Load shedding, a middle class problem?

A mere inconvenience for some is a stark reality for many whose lack of electricity has a permanence too dull to warrant our empathy

I often think what ails South Africa, and humanity, in general, the most is a lack of empathy.

Not that being empathetic to someone else’s situation is all it would take to make things better, but without empathy, without the ability to imagine life in all its complexity from another’s perspective, your perspective is probably skewed towards self-interest.

This view makes me cynical when a problem that’s otherwise permanent for the underprivileged enjoys greater prominence when foisted temporarily on the privileged. Such is the case with the recent bout of load shedding.

Not that I, privileged as I am, was spared things to complain about. On Sunday, I was getting ready for bed when I realised I’d left my phone in a cab. I couldn’t call the phone. The battery was dead. Nor could I, for the same reason, use any of the phone-tracking apps I’d installed.

Empire Road, one of the busiest in central Johannesburg, is left in the dark after Eskom’s load shedding this week. The blackout followed the collapse of a coal silo at the Majuba power station on Saturday afternoon
Picture: Lucky Nxumalo

Eskom had surprised the entire suburb with an unscheduled power cut, so the only light to be had was from a candle in the living room.

I felt around in the darkness for my laptop and 3G dongle. My plan was to send a tweet to the cab company. They’d then contact the driver and ask him to return my phone. Or they’d give me his contact details.

That was the plan. But my laptop’s battery was also dead.

My sister’s phone, the only other telecommunication device in the house that still had a charge, was flagging, at 8%. I had to save its remaining charge to make the call to the cab company or driver, once I got either number.

Some of the nearby fast food outlets had power and were packed with people whose Sunday dinners sat half-cooked on the stove. I visited three such outlets, lugging my laptop and power cable along. But none had accessible power points.

In the car, my sister had an idea, but we were both paralysed by questions of its morality. The emergency room of the local hospital would surely have power.

But does my phone in the back seat of a cab that’s driving around the city picking up and dropping off passengers, who may or may not report finding it, constitute an emergency?

I decided I’d only ask to charge my laptop if the emergency room wasn’t busy. It wasn’t and I had my phone back within an hour.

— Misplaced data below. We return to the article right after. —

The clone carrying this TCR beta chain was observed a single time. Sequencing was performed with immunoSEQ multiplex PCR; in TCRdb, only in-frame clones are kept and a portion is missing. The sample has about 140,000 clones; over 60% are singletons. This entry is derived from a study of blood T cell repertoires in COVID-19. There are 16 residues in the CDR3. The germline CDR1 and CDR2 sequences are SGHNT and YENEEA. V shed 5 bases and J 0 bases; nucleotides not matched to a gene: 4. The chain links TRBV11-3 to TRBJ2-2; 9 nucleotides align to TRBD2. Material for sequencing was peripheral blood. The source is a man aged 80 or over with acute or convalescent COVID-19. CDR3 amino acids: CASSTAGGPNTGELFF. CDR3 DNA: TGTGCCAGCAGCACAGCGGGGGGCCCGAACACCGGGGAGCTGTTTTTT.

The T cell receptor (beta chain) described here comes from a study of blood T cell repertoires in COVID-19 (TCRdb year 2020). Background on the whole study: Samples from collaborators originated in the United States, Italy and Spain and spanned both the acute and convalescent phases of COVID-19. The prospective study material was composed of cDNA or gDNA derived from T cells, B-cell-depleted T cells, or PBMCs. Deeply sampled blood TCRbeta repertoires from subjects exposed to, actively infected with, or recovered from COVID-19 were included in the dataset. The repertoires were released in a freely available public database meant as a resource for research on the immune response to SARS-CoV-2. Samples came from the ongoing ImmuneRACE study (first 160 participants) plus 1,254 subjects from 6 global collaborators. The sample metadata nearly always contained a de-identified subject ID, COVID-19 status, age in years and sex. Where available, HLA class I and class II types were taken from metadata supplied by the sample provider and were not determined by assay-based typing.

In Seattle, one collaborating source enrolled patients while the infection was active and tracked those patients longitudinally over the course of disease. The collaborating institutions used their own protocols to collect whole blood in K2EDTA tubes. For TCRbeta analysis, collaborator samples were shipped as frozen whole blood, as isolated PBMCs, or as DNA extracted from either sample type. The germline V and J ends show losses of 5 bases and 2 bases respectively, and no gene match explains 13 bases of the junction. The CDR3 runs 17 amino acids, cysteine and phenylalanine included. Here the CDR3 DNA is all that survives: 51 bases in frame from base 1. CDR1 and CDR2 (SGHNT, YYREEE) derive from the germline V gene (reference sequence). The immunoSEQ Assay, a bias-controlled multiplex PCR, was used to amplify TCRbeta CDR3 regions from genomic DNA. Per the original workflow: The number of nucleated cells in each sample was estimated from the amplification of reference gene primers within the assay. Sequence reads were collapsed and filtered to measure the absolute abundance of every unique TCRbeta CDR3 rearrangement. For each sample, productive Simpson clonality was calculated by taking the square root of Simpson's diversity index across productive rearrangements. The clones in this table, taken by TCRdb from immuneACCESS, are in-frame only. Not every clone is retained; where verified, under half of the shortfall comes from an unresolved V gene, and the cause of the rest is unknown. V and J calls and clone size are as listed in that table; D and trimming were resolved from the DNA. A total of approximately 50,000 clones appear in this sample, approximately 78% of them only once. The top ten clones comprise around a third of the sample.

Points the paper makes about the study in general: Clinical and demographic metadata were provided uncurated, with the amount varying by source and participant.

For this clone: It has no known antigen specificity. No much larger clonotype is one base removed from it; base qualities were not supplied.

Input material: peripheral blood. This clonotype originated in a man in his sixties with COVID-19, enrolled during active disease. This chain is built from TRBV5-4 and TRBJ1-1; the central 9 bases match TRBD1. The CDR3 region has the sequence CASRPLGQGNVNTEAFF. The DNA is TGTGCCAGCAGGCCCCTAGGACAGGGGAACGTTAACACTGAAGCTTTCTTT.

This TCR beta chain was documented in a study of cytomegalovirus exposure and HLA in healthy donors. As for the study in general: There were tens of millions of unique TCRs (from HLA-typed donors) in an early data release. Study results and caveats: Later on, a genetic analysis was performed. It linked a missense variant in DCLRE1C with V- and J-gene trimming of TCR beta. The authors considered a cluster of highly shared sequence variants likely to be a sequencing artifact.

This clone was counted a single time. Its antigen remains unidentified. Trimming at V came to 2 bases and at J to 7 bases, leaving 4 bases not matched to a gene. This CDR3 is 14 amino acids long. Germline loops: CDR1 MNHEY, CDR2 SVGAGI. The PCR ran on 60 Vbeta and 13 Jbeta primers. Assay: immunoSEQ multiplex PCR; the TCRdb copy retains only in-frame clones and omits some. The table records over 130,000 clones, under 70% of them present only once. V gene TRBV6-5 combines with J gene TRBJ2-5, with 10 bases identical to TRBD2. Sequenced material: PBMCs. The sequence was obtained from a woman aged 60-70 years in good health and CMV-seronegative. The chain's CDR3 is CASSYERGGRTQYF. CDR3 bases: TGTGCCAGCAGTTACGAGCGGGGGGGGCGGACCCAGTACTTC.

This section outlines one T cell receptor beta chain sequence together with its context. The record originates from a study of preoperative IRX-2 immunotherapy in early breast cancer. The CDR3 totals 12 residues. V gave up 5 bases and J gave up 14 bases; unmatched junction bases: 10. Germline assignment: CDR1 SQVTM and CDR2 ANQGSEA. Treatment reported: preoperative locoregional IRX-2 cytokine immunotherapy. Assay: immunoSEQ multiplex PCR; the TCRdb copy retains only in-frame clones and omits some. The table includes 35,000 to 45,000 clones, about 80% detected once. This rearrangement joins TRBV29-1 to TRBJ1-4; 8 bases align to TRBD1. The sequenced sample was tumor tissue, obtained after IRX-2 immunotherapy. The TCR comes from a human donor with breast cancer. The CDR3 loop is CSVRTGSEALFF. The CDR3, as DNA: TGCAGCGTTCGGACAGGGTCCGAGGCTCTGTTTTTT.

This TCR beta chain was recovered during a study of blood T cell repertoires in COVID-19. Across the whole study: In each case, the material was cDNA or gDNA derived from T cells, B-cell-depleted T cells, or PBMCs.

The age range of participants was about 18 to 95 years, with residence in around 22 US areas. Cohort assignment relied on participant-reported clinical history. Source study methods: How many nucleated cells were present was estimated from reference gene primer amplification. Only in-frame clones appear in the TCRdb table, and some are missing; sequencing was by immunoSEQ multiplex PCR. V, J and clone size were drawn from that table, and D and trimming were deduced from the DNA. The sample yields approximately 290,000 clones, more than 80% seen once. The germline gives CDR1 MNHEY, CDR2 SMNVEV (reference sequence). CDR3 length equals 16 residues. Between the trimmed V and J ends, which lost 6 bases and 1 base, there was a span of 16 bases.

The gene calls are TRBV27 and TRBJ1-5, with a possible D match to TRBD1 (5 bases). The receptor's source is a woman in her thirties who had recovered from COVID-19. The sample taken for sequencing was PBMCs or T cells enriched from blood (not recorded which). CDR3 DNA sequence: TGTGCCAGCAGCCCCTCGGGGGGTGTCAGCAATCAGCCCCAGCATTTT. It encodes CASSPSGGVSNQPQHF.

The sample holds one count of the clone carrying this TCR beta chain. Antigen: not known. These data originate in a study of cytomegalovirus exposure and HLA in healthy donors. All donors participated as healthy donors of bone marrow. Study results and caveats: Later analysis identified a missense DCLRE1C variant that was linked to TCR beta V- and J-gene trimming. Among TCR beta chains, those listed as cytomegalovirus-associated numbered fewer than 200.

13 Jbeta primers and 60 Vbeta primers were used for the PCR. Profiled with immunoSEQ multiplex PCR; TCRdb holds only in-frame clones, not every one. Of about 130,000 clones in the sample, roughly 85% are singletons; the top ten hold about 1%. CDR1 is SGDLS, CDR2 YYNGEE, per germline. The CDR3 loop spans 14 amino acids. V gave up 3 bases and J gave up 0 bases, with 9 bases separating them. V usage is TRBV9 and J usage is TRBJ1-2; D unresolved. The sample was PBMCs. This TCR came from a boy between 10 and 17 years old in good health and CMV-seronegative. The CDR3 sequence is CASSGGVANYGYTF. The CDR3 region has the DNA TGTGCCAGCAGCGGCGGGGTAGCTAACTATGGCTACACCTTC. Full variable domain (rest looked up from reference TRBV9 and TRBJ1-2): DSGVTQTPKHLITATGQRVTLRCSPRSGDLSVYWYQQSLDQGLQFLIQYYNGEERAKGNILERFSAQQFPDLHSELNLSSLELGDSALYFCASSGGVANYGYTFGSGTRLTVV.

The entire incident was a personal inconvenience amplified and made more costly by not having electricity. No doubt not having electricity was also a personal inconvenience for the lines of people I saw at the fast food outlets.

It was also inconvenient the next morning, as the power cut persisted. Heavy traffic inched its way past the darkened traffic lights of the suburb. Like me, the people stuck in the traffic probably had cold showers that morning.

Had we had a little forewarning, we could have braced for some of these inconveniences. But Eskom’s load shedding schedules appear to be pacifiers only meant to lull us into believing we had some semblance of control over the situation.

To be fair, Eskom says it also did not expect it would need to schedule rolling blackouts, which were caused by the collapse of a coal storage silo at the Majuba power plant.

The station is only 13 years old and the collapse was seemingly due to a structural or design fault.

How long is the warranty period on a power plant anyway?

Now that the power utility has assessed the situation, the possibility of unexpected load shedding continues to hang over our heads. Nevertheless, the situation is still temporary for most of us.

For the more than 4?million South Africans who depend on kerosene lamps or candles as their main source of energy for lighting, or the more than 10?million who use wood or paraffin to cook, the lack of electricity has a permanence too dull to enjoy any prominence in the national imagination.

The situation is similar for the millions of others who struggle financially to keep their lights on, despite the 50 kilowatt-hours of free basic electricity they are eligible for every month.

Yes, they too aren’t entirely spared the fallout, such as the effects on their households of wages lost by shift workers at businesses forced to close due to load shedding.

But their day-to-day struggles caused by the lack of electricity only enjoy prominence when they protest or when their flammable sources of lighting accidentally burn their houses down. Such a situation is morally untenable.

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